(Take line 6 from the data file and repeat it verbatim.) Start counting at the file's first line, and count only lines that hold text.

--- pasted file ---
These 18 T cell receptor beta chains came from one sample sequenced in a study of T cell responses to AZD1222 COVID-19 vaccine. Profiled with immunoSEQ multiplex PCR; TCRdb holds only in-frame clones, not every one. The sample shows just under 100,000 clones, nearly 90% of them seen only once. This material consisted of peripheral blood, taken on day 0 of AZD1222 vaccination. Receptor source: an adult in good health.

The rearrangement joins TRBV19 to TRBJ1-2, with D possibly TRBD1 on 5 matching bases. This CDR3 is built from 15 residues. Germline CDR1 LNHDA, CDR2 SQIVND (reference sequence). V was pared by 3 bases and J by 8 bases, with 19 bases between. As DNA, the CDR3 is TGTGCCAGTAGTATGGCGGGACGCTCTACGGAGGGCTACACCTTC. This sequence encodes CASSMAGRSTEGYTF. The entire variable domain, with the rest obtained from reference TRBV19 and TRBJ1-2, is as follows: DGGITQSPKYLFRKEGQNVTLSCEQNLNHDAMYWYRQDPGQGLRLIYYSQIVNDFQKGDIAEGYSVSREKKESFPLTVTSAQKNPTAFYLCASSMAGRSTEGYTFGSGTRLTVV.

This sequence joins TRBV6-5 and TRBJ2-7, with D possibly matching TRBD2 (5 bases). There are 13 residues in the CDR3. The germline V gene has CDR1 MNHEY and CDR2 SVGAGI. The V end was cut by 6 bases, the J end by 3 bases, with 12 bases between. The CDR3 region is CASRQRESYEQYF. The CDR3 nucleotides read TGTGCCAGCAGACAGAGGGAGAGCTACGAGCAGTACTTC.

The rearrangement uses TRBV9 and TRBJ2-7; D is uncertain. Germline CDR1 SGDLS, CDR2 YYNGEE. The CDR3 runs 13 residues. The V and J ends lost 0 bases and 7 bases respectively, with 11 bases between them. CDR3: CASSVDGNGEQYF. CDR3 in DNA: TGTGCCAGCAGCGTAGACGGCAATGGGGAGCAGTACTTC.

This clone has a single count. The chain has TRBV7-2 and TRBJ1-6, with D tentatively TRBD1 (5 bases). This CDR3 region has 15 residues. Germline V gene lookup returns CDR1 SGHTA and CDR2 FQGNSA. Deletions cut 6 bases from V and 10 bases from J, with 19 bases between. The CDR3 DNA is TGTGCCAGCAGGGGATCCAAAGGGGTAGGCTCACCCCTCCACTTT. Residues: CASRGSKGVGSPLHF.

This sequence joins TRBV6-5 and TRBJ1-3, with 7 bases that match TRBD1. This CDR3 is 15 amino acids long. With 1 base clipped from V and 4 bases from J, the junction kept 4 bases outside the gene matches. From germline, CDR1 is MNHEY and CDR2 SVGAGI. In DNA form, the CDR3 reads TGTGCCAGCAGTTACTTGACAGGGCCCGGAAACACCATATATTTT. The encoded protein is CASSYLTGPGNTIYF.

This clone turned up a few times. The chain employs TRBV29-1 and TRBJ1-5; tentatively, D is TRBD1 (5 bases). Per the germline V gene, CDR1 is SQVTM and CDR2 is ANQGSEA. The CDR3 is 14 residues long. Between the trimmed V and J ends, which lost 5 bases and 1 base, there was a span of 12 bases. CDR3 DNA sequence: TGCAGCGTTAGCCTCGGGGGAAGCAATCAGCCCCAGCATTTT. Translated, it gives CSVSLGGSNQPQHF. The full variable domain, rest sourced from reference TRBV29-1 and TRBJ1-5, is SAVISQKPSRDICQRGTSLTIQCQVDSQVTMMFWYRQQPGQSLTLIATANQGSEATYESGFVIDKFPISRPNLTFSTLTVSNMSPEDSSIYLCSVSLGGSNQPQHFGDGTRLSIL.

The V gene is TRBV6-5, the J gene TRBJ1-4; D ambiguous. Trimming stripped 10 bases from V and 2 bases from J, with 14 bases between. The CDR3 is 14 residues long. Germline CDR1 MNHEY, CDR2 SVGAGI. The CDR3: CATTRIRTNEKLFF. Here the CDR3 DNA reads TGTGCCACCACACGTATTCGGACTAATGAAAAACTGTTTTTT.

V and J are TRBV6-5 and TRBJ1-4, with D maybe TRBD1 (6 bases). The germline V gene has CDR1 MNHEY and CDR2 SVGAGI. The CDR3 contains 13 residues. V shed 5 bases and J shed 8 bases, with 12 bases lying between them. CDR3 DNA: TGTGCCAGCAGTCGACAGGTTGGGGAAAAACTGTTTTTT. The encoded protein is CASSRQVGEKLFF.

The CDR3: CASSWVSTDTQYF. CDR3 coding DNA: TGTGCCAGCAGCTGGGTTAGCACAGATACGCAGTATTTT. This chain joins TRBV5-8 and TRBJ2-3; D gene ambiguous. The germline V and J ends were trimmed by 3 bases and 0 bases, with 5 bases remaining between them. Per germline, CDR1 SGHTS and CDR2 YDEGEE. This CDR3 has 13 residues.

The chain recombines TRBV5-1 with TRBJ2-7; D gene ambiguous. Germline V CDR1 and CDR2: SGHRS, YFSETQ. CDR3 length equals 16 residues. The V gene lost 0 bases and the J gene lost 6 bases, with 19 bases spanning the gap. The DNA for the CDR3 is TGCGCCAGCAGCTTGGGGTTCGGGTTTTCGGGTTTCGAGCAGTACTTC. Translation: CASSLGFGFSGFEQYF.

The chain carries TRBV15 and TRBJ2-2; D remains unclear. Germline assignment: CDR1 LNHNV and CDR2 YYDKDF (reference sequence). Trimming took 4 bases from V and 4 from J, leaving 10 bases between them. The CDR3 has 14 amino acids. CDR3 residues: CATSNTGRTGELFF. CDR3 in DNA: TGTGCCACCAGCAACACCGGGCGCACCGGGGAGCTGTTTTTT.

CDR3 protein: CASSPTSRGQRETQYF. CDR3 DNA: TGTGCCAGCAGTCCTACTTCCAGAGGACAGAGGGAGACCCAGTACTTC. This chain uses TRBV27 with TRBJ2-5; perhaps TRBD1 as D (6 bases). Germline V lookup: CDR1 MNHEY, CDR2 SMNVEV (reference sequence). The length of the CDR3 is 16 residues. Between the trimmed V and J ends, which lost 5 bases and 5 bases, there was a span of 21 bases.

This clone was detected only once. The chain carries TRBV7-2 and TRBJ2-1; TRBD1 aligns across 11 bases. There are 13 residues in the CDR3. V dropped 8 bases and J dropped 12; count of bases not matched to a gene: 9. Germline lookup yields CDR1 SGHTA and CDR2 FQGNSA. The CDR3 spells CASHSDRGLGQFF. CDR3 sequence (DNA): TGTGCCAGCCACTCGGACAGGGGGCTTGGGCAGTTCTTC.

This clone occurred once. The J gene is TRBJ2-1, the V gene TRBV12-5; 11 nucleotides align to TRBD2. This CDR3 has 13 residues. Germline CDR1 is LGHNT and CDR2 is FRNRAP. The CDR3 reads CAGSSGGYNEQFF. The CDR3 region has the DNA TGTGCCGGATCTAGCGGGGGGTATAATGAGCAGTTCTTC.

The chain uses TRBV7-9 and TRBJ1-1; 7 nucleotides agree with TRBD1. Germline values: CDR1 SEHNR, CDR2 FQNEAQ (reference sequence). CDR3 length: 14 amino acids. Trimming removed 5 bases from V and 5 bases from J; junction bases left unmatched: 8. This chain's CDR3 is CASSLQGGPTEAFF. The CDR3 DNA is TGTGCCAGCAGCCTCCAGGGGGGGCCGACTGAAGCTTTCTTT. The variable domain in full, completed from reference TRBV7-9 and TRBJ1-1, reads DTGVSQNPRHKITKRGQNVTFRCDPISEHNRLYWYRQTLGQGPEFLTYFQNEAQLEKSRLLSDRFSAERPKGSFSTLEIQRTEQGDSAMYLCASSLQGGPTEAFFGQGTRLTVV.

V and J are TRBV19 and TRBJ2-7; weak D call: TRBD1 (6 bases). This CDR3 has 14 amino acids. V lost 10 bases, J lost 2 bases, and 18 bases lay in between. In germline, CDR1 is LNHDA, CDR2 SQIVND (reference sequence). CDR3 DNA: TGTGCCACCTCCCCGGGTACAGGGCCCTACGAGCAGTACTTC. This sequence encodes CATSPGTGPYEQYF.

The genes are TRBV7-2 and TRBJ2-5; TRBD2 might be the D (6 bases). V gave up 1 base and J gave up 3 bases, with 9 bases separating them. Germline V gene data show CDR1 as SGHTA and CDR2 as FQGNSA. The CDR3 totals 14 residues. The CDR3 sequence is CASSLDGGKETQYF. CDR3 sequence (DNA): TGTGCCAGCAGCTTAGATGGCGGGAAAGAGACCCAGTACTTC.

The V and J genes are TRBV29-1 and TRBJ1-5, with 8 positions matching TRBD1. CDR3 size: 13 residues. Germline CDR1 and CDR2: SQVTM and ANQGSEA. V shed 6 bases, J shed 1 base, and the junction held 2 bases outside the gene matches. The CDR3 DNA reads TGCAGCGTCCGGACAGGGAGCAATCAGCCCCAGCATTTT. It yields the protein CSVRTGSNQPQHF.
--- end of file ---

This sequence joins TRBV6-5 and TRBJ1-3, with 7 bases that match TRBD1. This CDR3 is 15 amino acids long. With 1 base clipped from V and 4 bases from J, the junction kept 4 bases outside the gene matches. From germline, CDR1 is MNHEY and CDR2 SVGAGI. In DNA form, the CDR3 reads TGTGCCAGCAGTTACTTGACAGGGCCCGGAAACACCATATATTTT. The encoded protein is CASSYLTGPGNTIYF.